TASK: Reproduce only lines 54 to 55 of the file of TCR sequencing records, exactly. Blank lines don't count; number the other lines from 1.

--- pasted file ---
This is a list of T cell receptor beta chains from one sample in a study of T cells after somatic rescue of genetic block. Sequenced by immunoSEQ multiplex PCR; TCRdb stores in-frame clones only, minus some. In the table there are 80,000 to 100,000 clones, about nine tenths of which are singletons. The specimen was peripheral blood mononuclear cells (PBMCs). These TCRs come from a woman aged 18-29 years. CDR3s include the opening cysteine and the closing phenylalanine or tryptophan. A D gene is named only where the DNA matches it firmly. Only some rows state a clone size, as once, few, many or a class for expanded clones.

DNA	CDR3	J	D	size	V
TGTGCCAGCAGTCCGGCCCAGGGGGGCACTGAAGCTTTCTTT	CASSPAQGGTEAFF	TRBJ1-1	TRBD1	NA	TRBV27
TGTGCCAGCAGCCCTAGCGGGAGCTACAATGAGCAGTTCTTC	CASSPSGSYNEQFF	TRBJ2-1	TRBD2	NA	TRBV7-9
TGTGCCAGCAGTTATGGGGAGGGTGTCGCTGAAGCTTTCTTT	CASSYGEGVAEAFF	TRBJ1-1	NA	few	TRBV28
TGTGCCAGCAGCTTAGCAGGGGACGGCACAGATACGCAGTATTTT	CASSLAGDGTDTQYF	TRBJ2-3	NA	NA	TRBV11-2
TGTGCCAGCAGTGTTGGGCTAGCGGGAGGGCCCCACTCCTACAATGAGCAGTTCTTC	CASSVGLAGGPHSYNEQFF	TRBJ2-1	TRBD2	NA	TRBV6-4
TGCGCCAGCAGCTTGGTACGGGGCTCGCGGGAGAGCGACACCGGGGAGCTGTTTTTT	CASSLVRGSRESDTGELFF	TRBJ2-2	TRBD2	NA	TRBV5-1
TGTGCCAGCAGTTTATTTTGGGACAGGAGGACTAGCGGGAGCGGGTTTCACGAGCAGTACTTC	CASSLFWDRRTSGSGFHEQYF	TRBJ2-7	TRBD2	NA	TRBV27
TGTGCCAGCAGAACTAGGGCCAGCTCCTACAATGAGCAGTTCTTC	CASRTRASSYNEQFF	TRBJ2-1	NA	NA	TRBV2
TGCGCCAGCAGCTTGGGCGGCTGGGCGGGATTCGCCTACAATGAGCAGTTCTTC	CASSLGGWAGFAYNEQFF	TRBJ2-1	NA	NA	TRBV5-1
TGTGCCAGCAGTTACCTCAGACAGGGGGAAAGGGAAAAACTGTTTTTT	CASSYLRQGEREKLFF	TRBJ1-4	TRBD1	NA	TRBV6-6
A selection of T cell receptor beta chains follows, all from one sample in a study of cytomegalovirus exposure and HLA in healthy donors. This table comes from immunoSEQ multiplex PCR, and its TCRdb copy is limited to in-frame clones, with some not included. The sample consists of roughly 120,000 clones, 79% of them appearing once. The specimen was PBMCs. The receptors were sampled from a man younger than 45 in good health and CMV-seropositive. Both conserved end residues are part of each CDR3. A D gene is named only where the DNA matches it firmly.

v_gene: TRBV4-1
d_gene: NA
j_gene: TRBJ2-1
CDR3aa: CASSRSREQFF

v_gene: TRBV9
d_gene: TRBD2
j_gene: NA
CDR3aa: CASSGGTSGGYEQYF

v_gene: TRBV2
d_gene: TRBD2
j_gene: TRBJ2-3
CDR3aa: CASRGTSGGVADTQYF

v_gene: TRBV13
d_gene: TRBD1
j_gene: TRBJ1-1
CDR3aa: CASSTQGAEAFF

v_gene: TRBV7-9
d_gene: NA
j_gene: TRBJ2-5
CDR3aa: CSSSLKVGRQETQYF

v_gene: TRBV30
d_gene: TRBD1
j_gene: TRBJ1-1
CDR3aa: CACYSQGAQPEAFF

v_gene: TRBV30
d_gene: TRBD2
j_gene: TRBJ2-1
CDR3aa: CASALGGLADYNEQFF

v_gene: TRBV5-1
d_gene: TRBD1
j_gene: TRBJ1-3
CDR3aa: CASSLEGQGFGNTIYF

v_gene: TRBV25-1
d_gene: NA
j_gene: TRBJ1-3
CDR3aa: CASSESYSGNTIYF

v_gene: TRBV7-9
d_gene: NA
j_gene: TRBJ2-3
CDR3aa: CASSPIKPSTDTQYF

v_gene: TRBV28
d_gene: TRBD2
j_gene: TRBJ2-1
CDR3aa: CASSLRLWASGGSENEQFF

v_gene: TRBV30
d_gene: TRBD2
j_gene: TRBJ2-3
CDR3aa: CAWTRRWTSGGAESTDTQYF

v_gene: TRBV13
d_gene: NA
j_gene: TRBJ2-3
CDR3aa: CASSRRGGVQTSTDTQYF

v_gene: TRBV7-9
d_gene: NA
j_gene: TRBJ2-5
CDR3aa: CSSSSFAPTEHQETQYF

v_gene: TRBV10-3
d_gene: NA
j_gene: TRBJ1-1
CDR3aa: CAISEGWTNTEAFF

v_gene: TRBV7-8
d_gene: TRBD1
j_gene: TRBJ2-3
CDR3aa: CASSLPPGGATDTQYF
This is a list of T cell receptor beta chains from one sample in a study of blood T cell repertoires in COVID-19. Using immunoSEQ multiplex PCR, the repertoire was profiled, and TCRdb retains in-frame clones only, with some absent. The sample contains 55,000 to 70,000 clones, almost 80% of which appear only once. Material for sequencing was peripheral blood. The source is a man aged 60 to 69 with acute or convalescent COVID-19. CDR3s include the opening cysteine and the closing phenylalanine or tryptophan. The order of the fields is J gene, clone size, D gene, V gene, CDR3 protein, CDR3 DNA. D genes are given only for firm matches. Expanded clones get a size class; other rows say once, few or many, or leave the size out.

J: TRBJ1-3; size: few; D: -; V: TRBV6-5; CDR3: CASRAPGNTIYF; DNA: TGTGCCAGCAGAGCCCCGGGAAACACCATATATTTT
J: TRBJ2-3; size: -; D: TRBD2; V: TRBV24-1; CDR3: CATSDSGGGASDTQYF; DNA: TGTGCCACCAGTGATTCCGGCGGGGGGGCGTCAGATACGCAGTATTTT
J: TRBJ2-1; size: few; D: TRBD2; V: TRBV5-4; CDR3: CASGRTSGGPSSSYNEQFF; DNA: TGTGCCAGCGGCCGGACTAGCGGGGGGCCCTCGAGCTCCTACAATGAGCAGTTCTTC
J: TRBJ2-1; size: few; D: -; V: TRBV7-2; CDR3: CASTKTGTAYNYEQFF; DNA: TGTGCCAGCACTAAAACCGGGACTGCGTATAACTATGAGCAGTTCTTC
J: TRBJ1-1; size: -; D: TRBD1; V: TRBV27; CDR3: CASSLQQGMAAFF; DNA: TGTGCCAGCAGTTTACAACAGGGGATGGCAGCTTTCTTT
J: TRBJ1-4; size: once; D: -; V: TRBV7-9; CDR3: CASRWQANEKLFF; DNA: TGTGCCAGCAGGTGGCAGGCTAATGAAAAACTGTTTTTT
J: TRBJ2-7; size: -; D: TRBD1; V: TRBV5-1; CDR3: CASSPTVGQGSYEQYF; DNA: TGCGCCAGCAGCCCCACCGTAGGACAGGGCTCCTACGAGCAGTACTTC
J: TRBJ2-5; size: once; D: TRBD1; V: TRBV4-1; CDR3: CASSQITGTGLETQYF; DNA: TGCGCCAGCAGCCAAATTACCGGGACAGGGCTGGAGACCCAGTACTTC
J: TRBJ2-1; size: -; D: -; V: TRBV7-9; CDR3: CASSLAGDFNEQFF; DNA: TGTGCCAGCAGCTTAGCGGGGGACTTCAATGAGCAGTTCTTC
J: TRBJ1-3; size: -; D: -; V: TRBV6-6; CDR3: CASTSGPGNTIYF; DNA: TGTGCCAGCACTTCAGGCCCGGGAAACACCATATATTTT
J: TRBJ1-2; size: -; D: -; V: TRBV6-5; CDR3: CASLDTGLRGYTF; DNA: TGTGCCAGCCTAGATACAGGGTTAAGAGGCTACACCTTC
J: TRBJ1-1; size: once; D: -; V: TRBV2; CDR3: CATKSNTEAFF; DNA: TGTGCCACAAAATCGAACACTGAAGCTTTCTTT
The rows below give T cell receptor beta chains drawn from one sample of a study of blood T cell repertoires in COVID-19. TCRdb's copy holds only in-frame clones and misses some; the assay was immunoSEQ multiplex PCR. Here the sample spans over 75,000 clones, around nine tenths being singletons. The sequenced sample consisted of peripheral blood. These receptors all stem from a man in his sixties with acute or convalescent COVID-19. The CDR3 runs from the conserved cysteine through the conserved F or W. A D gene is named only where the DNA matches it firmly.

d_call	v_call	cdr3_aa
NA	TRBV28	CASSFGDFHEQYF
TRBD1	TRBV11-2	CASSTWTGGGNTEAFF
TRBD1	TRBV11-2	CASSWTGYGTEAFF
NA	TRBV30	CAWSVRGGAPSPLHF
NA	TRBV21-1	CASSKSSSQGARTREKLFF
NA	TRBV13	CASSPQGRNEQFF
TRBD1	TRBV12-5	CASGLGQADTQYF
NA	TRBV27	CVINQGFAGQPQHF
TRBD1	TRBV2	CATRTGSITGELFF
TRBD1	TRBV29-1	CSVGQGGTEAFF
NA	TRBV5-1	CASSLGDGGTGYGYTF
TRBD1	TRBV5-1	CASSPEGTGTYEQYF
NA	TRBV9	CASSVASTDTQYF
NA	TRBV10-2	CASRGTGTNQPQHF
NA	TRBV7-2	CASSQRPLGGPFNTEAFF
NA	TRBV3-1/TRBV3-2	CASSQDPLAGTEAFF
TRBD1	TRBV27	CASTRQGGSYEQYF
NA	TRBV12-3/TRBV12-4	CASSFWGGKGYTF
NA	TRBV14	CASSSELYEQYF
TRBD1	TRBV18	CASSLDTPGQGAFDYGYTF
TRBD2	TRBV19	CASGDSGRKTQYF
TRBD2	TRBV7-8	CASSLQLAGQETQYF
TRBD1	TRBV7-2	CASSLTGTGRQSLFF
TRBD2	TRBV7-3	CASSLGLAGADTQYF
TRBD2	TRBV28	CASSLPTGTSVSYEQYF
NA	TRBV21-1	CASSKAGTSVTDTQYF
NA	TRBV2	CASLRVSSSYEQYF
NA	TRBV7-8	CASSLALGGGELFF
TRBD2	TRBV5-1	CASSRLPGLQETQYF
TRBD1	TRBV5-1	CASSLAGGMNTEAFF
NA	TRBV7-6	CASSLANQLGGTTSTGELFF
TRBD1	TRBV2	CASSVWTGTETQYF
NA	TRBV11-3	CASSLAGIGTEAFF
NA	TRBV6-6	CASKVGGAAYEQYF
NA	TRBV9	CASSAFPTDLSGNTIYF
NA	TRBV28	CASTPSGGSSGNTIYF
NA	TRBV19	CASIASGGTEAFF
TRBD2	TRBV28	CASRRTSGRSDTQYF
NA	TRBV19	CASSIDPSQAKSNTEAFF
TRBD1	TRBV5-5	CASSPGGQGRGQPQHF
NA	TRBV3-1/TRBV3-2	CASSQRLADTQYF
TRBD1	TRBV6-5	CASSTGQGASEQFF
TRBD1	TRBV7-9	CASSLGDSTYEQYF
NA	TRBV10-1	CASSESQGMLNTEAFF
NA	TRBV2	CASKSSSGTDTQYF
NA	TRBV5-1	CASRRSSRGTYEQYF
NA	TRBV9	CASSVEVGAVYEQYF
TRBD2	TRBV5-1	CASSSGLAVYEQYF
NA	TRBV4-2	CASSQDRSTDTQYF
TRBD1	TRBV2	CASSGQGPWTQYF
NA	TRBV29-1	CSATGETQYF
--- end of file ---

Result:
v_gene: TRBV28
d_gene: TRBD2